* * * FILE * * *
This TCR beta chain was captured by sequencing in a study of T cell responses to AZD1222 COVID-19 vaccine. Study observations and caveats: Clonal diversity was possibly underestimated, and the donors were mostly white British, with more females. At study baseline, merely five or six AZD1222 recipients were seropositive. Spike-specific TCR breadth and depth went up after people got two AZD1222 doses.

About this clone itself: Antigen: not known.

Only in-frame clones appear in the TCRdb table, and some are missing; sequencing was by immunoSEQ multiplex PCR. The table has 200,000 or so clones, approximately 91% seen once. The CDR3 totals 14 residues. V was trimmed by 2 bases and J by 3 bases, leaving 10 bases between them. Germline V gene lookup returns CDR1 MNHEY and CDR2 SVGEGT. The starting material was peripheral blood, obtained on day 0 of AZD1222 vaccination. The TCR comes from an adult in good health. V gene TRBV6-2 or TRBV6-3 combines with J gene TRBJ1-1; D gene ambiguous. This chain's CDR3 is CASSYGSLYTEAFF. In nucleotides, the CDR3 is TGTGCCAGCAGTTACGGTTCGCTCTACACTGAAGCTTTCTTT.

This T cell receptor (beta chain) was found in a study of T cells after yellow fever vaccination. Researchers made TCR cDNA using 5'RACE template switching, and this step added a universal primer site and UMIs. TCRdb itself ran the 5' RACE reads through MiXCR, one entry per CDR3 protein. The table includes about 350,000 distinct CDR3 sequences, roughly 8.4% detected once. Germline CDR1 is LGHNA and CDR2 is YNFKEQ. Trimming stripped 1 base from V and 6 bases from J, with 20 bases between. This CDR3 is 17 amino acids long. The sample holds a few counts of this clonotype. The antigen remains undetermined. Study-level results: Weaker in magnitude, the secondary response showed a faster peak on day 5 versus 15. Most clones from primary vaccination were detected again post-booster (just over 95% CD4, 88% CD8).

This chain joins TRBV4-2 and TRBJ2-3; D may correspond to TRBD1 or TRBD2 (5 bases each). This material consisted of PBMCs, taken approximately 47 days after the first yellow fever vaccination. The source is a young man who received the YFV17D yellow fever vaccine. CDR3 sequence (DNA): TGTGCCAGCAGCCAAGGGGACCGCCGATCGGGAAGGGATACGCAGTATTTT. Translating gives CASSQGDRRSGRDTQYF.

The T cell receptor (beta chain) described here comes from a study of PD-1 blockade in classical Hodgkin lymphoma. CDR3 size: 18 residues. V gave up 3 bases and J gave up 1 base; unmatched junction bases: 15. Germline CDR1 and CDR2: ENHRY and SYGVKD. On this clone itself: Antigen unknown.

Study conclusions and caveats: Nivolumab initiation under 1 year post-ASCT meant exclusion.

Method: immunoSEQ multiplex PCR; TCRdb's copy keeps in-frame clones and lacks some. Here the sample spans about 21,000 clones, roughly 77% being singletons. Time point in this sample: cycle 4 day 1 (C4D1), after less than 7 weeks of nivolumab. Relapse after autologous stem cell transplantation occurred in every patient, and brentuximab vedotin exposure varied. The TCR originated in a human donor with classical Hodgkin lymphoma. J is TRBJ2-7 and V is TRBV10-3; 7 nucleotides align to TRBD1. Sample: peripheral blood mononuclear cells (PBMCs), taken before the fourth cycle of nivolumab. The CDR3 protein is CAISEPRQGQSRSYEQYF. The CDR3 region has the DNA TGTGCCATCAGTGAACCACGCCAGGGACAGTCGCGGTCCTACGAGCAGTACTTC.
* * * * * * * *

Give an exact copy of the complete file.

This TCR beta chain was captured by sequencing in a study of T cell responses to AZD1222 COVID-19 vaccine. Study observations and caveats: Clonal diversity was possibly underestimated, and the donors were mostly white British, with more females. At study baseline, merely five or six AZD1222 recipients were seropositive. Spike-specific TCR breadth and depth went up after people got two AZD1222 doses.

About this clone itself: Antigen: not known.

Only in-frame clones appear in the TCRdb table, and some are missing; sequencing was by immunoSEQ multiplex PCR. The table has 200,000 or so clones, approximately 91% seen once. The CDR3 totals 14 residues. V was trimmed by 2 bases and J by 3 bases, leaving 10 bases between them. Germline V gene lookup returns CDR1 MNHEY and CDR2 SVGEGT. The starting material was peripheral blood, obtained on day 0 of AZD1222 vaccination. The TCR comes from an adult in good health. V gene TRBV6-2 or TRBV6-3 combines with J gene TRBJ1-1; D gene ambiguous. This chain's CDR3 is CASSYGSLYTEAFF. In nucleotides, the CDR3 is TGTGCCAGCAGTTACGGTTCGCTCTACACTGAAGCTTTCTTT.

This T cell receptor (beta chain) was found in a study of T cells after yellow fever vaccination. Researchers made TCR cDNA using 5'RACE template switching, and this step added a universal primer site and UMIs. TCRdb itself ran the 5' RACE reads through MiXCR, one entry per CDR3 protein. The table includes about 350,000 distinct CDR3 sequences, roughly 8.4% detected once. Germline CDR1 is LGHNA and CDR2 is YNFKEQ. Trimming stripped 1 base from V and 6 bases from J, with 20 bases between. This CDR3 is 17 amino acids long. The sample holds a few counts of this clonotype. The antigen remains undetermined. Study-level results: Weaker in magnitude, the secondary response showed a faster peak on day 5 versus 15. Most clones from primary vaccination were detected again post-booster (just over 95% CD4, 88% CD8).

This chain joins TRBV4-2 and TRBJ2-3; D may correspond to TRBD1 or TRBD2 (5 bases each). This material consisted of PBMCs, taken approximately 47 days after the first yellow fever vaccination. The source is a young man who received the YFV17D yellow fever vaccine. CDR3 sequence (DNA): TGTGCCAGCAGCCAAGGGGACCGCCGATCGGGAAGGGATACGCAGTATTTT. Translating gives CASSQGDRRSGRDTQYF.

The T cell receptor (beta chain) described here comes from a study of PD-1 blockade in classical Hodgkin lymphoma. CDR3 size: 18 residues. V gave up 3 bases and J gave up 1 base; unmatched junction bases: 15. Germline CDR1 and CDR2: ENHRY and SYGVKD. On this clone itself: Antigen unknown.

Study conclusions and caveats: Nivolumab initiation under 1 year post-ASCT meant exclusion.

Method: immunoSEQ multiplex PCR; TCRdb's copy keeps in-frame clones and lacks some. Here the sample spans about 21,000 clones, roughly 77% being singletons. Time point in this sample: cycle 4 day 1 (C4D1), after less than 7 weeks of nivolumab. Relapse after autologous stem cell transplantation occurred in every patient, and brentuximab vedotin exposure varied. The TCR originated in a human donor with classical Hodgkin lymphoma. J is TRBJ2-7 and V is TRBV10-3; 7 nucleotides align to TRBD1. Sample: peripheral blood mononuclear cells (PBMCs), taken before the fourth cycle of nivolumab. The CDR3 protein is CAISEPRQGQSRSYEQYF. The CDR3 region has the DNA TGTGCCATCAGTGAACCACGCCAGGGACAGTCGCGGTCCTACGAGCAGTACTTC.